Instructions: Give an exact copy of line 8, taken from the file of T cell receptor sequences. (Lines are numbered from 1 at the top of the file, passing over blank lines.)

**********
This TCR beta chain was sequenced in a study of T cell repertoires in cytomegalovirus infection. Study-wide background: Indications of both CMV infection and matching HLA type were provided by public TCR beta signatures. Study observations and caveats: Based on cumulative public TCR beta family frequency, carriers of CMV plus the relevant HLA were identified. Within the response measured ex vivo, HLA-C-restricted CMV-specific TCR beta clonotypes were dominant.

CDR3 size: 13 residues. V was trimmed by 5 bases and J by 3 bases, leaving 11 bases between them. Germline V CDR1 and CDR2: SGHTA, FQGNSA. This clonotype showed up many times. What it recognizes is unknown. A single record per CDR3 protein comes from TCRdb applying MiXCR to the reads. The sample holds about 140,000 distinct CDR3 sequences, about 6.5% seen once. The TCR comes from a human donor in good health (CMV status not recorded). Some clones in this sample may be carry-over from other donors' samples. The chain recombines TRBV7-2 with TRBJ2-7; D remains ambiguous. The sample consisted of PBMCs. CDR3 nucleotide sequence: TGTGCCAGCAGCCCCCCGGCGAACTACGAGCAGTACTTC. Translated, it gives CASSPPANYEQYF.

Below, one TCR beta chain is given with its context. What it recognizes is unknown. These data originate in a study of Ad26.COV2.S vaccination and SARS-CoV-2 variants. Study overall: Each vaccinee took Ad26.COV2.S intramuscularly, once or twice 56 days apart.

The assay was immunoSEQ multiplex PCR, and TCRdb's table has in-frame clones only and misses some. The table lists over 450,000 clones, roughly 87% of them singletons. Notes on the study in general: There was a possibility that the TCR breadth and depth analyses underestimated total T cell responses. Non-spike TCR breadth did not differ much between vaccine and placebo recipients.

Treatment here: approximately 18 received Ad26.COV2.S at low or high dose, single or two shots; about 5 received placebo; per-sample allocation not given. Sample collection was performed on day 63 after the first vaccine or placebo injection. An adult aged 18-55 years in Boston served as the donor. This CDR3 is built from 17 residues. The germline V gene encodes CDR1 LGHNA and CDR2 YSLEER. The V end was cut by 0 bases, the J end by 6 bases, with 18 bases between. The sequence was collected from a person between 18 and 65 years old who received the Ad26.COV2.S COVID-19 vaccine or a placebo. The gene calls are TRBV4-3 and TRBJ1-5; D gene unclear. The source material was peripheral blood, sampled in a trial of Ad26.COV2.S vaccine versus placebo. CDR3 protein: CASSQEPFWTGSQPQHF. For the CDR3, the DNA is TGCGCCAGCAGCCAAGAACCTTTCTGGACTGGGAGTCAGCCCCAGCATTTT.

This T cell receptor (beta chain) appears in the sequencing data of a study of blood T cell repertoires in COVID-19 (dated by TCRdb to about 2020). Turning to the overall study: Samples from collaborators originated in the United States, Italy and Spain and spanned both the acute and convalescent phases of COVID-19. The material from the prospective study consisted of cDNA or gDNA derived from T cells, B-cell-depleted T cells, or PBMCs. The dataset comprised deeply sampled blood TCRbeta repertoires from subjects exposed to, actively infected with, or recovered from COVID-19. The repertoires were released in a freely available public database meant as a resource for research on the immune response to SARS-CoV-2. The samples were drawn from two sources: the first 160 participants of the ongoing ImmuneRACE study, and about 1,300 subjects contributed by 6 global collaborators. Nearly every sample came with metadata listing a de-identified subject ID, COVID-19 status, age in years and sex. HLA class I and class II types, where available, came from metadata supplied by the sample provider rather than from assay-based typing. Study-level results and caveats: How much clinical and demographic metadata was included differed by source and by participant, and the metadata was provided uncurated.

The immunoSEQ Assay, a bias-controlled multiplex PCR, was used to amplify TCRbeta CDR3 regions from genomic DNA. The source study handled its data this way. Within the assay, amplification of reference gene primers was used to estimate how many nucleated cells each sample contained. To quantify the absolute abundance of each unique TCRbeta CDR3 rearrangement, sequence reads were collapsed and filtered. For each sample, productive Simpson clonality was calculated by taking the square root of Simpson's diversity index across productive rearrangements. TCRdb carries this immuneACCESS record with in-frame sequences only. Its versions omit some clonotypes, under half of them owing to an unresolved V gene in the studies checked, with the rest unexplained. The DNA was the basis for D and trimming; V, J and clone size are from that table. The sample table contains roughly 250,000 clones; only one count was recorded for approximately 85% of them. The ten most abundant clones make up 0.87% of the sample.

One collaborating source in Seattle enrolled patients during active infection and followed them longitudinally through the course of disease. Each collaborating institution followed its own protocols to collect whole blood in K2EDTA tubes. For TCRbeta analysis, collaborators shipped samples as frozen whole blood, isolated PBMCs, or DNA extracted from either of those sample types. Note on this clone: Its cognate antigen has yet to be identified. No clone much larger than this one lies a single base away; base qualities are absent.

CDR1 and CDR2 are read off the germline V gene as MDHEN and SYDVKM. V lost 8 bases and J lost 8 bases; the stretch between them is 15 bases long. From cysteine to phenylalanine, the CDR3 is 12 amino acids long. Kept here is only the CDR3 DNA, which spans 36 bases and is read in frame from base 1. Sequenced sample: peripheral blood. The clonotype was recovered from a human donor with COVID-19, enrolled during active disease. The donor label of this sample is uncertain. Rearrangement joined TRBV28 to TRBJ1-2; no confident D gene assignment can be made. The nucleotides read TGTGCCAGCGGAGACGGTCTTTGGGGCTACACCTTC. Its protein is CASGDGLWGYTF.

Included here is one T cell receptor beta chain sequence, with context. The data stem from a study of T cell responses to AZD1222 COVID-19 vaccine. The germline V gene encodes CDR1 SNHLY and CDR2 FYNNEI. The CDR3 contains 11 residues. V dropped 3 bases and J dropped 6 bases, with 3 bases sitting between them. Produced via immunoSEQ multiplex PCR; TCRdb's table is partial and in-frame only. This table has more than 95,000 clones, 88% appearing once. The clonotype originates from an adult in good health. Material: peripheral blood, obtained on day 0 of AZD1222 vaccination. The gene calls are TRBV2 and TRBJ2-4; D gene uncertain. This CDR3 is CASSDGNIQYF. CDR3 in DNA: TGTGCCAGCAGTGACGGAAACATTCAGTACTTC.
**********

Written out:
One collaborating source in Seattle enrolled patients during active infection and followed them longitudinally through the course of disease. Each collaborating institution followed its own protocols to collect whole blood in K2EDTA tubes. For TCRbeta analysis, collaborators shipped samples as frozen whole blood, isolated PBMCs, or DNA extracted from either of those sample types. Note on this clone: Its cognate antigen has yet to be identified. No clone much larger than this one lies a single base away; base qualities are absent.